Talks to save Liberation from financial meltdown

15th June 2006, Comments 0 comments

PARIS, June 14, 2006 (AFP) - Behind-the-scenes negotiations were under way Wednesday to save France's flagship left-wing daily Libération, after one of its founders Serge July was asked to step down as chairman because of mounting losses.

PARIS, June 14, 2006 (AFP) - Behind-the-scenes negotiations were under way Wednesday to save France's flagship left-wing daily Libération, after one of its founders Serge July was asked to step down as chairman because of mounting losses.

Principal share-holder Edouard de Rothschild was holding talks with staff representatives over his terms for a new injection of capital to rescue the newspaper from bankruptcy.

Rothschild has demanded July's resignation — as well as that of managing director Louis Dreyfus — as a condition for more investment, and on Tuesday July said he is willing to go "if my departure can help the refinancing of the newspaper."

Press reports suggested that July's resignation would be formally accepted at a board meeting on Saturday.

A 63 year-old former Maoist, July helped set up Libération in 1973 with philosopher Jean-Paul Sartre, and news of his impending departure sent morale plummeting among the 280 staff-members.

Wednesday's edition of the paper carried a front-page message of support for July from the paper's journalists.

"For 33 years Serge July ... has been the guarantor of our editorial independence. Throughout this time he has been a bulwark against every intrusion, every outside influence that endangered our integrity and values," it said.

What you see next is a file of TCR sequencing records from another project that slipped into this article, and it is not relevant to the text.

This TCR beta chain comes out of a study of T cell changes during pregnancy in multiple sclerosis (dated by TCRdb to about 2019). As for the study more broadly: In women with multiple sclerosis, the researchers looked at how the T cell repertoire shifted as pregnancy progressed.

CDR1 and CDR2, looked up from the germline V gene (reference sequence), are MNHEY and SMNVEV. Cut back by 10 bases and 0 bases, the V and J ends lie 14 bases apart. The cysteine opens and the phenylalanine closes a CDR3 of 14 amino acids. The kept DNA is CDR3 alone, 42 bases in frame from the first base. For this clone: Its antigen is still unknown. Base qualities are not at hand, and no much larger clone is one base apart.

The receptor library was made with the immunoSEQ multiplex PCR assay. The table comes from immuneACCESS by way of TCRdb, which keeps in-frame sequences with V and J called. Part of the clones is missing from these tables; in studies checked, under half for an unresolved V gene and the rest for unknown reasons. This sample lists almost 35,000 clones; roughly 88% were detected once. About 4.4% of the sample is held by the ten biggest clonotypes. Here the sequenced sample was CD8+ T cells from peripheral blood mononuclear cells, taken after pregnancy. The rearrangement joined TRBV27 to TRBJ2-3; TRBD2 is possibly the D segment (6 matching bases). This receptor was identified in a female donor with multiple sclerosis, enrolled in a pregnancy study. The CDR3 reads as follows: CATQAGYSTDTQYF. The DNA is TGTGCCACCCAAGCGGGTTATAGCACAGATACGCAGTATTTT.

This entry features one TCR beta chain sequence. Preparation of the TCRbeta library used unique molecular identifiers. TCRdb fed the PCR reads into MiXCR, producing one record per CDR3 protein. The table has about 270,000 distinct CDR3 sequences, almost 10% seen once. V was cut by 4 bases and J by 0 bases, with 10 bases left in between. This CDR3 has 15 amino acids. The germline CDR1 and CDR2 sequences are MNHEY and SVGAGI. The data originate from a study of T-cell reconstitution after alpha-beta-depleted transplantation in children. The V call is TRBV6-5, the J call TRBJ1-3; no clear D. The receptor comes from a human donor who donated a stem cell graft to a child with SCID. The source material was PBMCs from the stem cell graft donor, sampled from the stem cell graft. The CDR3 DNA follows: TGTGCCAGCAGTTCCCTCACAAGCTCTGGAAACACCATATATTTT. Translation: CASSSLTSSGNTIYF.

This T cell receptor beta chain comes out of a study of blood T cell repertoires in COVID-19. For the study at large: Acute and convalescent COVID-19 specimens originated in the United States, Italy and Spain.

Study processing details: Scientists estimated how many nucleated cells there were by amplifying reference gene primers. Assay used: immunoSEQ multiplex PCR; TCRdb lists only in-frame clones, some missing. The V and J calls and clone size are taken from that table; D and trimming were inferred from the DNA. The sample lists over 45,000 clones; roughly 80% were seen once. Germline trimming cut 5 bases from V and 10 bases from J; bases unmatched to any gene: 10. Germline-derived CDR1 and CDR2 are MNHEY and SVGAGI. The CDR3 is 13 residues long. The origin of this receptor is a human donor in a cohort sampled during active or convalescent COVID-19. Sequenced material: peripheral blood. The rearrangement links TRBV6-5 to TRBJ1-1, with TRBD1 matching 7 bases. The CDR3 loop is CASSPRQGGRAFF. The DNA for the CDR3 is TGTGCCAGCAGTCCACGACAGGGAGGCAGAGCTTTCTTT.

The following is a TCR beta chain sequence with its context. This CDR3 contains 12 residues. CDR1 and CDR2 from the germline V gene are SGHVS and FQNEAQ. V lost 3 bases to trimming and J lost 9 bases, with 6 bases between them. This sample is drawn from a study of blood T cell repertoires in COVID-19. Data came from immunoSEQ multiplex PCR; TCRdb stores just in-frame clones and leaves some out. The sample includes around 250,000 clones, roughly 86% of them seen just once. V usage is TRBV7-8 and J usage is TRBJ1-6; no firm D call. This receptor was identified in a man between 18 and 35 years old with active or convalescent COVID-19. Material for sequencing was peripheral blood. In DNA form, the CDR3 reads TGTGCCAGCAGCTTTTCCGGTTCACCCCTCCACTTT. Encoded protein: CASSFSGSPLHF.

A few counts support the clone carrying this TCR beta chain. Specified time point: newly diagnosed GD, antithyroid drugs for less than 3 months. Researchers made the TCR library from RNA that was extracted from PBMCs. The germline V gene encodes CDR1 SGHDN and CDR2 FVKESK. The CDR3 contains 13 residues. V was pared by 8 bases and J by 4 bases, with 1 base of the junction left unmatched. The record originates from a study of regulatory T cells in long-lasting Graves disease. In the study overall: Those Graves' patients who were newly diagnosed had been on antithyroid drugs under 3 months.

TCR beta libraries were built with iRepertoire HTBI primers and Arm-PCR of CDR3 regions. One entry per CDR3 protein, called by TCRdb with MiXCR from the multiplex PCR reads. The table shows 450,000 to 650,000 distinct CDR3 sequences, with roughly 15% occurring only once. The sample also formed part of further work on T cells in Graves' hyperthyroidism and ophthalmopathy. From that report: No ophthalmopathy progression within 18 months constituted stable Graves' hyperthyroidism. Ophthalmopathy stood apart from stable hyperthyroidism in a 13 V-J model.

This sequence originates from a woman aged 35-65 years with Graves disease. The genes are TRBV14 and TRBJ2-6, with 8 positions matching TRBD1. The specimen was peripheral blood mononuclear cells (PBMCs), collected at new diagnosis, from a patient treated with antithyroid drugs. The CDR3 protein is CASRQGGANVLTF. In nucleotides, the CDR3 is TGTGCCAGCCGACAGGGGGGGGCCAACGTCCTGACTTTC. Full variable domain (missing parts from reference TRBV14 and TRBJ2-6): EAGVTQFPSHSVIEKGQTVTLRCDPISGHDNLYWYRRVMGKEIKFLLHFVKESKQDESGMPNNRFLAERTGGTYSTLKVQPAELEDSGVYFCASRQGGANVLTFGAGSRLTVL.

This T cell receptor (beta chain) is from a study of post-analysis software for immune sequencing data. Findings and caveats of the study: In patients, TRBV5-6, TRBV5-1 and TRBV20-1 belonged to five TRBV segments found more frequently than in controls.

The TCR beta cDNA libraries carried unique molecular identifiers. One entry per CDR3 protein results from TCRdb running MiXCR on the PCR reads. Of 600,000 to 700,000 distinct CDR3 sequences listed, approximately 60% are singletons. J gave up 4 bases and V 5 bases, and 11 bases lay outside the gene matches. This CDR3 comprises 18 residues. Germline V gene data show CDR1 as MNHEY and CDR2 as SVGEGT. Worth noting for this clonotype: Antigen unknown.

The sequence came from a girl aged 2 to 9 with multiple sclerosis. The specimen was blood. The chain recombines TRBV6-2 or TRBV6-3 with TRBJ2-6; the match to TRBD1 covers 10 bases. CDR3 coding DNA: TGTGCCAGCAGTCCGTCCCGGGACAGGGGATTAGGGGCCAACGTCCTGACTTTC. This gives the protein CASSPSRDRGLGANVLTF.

Many Libération journalists are concerned that Rothschild's influence spells the end of the newspaper's historic aim of offering a voice that was free from the pressures of advertising and financial capital.

A member of the European banking family, Rothschild invested EUR 20 million in Libération in January 2005, but he is said to be furious at the newspaper's continuing losses which hit EUR 900,000 in April — three times the figure budgeted for in a restructuring plan.

Aiming to save EUR 4.3 million in 2006, the plan sparked a four-day strike in November after which the management offered redundancy packages to 56 out of 334 employees.

Since then the newspaper has revamped its Internet site and launched a week-end supplement, but circulation has failed to pick up.

The last official figures show that Libération sold just under 137,000 copies in France in 2005, down from 163,000 in 2001 and 182,000 in 1990.

Several national French newspapers have recently fallen into financial difficulties as a result of historically low readership figures as well as growing competition from the Internet and free-sheets.

The once best-selling France-Soir was off the newsstands for two months up till last week after it came close to bankruptcy, while the pro-communist daily L'Humanité is struggling to survive after circulation fell to just 50,000.

Le Monde and its sister publications last week announced losses for 2005 of EUR 28 million.

Copyright AFP

Subject: French news

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